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Chrysler, Dodge, Jeep, (etc) Transmissions

Vehicle Motor vehicle Car Off-roading Racing

Automatic transmissions in roughly chronological order

Early Chrysler automatic transmissions

Four-speed automatics

Five speed automatics

  • 545RFE: 5 speed automatic for trucks and SUVs.
  • WA580: Mercedes-designed, Chrysler-produced (NAG1)
Six speeds or more

Other automatic transmissions

Manual transmissions

<a name="repairs"></a>Performance, repair, and racing issues

Repairs and quick fixes

Transmissions: Racing and performance issues

Current naming conventions

Transmission names use the number of gears, torque rating, Transverse/Longitudinal, and whether it has electronic control; so 42LE is a 4-speed, moderate-torque-capability, longitudinal-engine transmission, while 62TE is be a six-speed, same-capacity transmission for transverse mounted engines.

RE/RFE are rear wheel drive. Start with 845RE, the first is the number of forward gears, while the next two numbers are both the torque capacity in (Nm/10) - e.g. 450 Nm.

General Motors transmissions in Mopar makes

Randle Blankenship wrote: There was a time in the early to mid 1950s when GM Hydramatics were used in Nash, Hudson, Kaiser, Willys cars... and some Dodge postal delivery trucks (1954 or 1955 RHD models).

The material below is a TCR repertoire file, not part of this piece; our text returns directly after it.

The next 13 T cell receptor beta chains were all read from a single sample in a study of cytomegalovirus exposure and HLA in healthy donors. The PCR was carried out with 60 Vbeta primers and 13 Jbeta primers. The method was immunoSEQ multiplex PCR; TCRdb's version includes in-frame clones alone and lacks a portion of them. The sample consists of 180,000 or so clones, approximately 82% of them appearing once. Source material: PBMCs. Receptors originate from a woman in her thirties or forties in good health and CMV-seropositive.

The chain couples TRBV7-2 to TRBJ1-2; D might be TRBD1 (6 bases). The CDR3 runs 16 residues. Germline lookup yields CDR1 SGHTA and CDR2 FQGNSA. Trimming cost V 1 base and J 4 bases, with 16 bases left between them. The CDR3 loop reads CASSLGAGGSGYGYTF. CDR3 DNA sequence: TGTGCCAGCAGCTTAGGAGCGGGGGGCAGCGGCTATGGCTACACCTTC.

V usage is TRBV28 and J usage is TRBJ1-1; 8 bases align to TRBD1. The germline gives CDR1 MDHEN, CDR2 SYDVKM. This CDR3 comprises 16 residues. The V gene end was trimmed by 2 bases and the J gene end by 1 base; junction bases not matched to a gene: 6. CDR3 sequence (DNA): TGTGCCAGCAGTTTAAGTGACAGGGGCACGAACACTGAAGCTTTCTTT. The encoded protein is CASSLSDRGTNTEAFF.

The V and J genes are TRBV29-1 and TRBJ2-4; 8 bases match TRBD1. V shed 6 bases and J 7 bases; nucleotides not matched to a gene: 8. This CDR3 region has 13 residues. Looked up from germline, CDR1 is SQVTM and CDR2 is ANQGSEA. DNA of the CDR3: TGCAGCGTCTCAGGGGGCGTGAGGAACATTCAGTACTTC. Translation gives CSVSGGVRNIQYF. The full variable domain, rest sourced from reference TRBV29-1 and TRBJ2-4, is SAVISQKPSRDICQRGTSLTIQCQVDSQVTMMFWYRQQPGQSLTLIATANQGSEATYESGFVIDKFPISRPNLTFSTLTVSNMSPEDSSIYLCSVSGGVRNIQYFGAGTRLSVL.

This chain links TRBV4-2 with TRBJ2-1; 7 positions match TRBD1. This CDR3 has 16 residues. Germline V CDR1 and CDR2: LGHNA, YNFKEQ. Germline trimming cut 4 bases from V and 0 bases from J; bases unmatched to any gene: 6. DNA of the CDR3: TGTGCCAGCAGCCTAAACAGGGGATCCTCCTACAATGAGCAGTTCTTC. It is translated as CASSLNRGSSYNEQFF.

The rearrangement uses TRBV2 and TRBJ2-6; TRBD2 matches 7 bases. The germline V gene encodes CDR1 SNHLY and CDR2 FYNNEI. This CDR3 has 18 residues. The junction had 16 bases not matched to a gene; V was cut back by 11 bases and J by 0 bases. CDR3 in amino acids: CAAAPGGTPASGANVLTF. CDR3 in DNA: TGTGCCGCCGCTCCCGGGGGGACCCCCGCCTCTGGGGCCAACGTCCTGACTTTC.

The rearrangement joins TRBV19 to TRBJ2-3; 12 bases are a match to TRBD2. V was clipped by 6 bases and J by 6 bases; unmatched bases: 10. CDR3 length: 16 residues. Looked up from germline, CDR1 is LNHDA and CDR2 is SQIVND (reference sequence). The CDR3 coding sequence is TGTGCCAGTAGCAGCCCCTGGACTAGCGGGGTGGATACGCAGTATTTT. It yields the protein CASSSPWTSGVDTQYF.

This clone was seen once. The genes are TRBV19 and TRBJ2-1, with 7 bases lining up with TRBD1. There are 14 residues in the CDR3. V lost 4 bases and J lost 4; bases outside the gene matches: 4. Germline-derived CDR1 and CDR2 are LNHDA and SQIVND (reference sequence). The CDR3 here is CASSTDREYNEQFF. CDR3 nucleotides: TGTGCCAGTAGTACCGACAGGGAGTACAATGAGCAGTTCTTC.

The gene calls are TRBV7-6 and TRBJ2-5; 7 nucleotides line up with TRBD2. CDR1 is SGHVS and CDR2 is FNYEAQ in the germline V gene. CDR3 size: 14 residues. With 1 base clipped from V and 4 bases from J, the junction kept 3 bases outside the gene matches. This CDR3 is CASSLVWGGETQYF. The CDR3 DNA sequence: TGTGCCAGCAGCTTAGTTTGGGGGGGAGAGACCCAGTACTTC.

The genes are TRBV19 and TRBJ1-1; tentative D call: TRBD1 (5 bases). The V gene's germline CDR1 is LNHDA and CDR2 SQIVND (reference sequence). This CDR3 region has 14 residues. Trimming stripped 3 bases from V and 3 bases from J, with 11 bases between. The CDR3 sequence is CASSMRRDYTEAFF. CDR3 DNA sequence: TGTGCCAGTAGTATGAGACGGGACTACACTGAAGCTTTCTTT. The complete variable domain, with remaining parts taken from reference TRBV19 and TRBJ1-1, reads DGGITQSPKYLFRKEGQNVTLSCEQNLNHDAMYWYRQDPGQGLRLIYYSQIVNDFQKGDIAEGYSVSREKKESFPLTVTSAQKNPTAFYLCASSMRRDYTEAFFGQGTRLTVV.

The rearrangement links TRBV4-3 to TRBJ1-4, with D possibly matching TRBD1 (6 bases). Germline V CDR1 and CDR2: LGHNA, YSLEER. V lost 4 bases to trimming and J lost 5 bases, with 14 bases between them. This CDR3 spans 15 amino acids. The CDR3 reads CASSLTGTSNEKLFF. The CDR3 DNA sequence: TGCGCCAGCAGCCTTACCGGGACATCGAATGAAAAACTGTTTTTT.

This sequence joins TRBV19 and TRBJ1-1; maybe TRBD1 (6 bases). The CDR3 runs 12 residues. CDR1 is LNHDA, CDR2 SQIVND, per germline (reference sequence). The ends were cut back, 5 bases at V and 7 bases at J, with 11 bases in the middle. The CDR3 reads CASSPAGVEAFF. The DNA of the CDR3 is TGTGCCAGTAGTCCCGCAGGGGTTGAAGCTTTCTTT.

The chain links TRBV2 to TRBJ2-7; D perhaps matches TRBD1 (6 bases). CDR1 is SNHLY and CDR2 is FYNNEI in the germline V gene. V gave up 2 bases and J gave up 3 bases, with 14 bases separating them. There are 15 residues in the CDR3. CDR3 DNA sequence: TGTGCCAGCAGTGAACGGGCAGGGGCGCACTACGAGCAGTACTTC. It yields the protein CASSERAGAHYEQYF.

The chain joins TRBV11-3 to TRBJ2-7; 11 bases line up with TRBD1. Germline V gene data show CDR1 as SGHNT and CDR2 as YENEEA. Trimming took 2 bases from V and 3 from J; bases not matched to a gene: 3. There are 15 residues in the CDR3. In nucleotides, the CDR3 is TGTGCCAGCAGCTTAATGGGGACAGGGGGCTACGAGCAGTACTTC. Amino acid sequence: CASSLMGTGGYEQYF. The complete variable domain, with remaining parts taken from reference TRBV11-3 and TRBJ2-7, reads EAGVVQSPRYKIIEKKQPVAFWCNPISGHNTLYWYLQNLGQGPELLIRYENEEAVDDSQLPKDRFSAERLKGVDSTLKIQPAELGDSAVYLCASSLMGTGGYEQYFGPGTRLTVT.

The Dodges had the shift lever sprouting from the left side of the steering column. The shift quadrant was marked R Lo Dr N. I can confirm that it was indeed a four speed truck Hydramatic coupled to a Dodge Six engine. The same vintage International postal trucks were using 3 speed Borg Warner automatics. I do not know of any consumer type Dodge truck of the time being offered with any kind of automatic, though some earlier Dodge pickups had optional fluid drive.

Hybrid-electric transmissions

General Motors, DaimlerChrysler, and BMW developed a two-mode transmission/motor, which increased the gas mileage of the Dodge Durango/Chrysler Aspen Hemi by around 25%; it was also used in Chevrolet and Cadillac trucks and Mercedes and BMW cars. Starting in 2007, GM built all the transmissions for all the partners in a new plant near Baltimore. It had two electric motors inside; one for low speeds, the other for high speeds. The automatic-transmission part (which is used for transmitting gas-engine power) was a CVT. This setup was dropped by General Motors pickups when the 2014 models were launched, and by Chrysler when the Durango and Aspen were cancelled.

Chrysler 1904-2018

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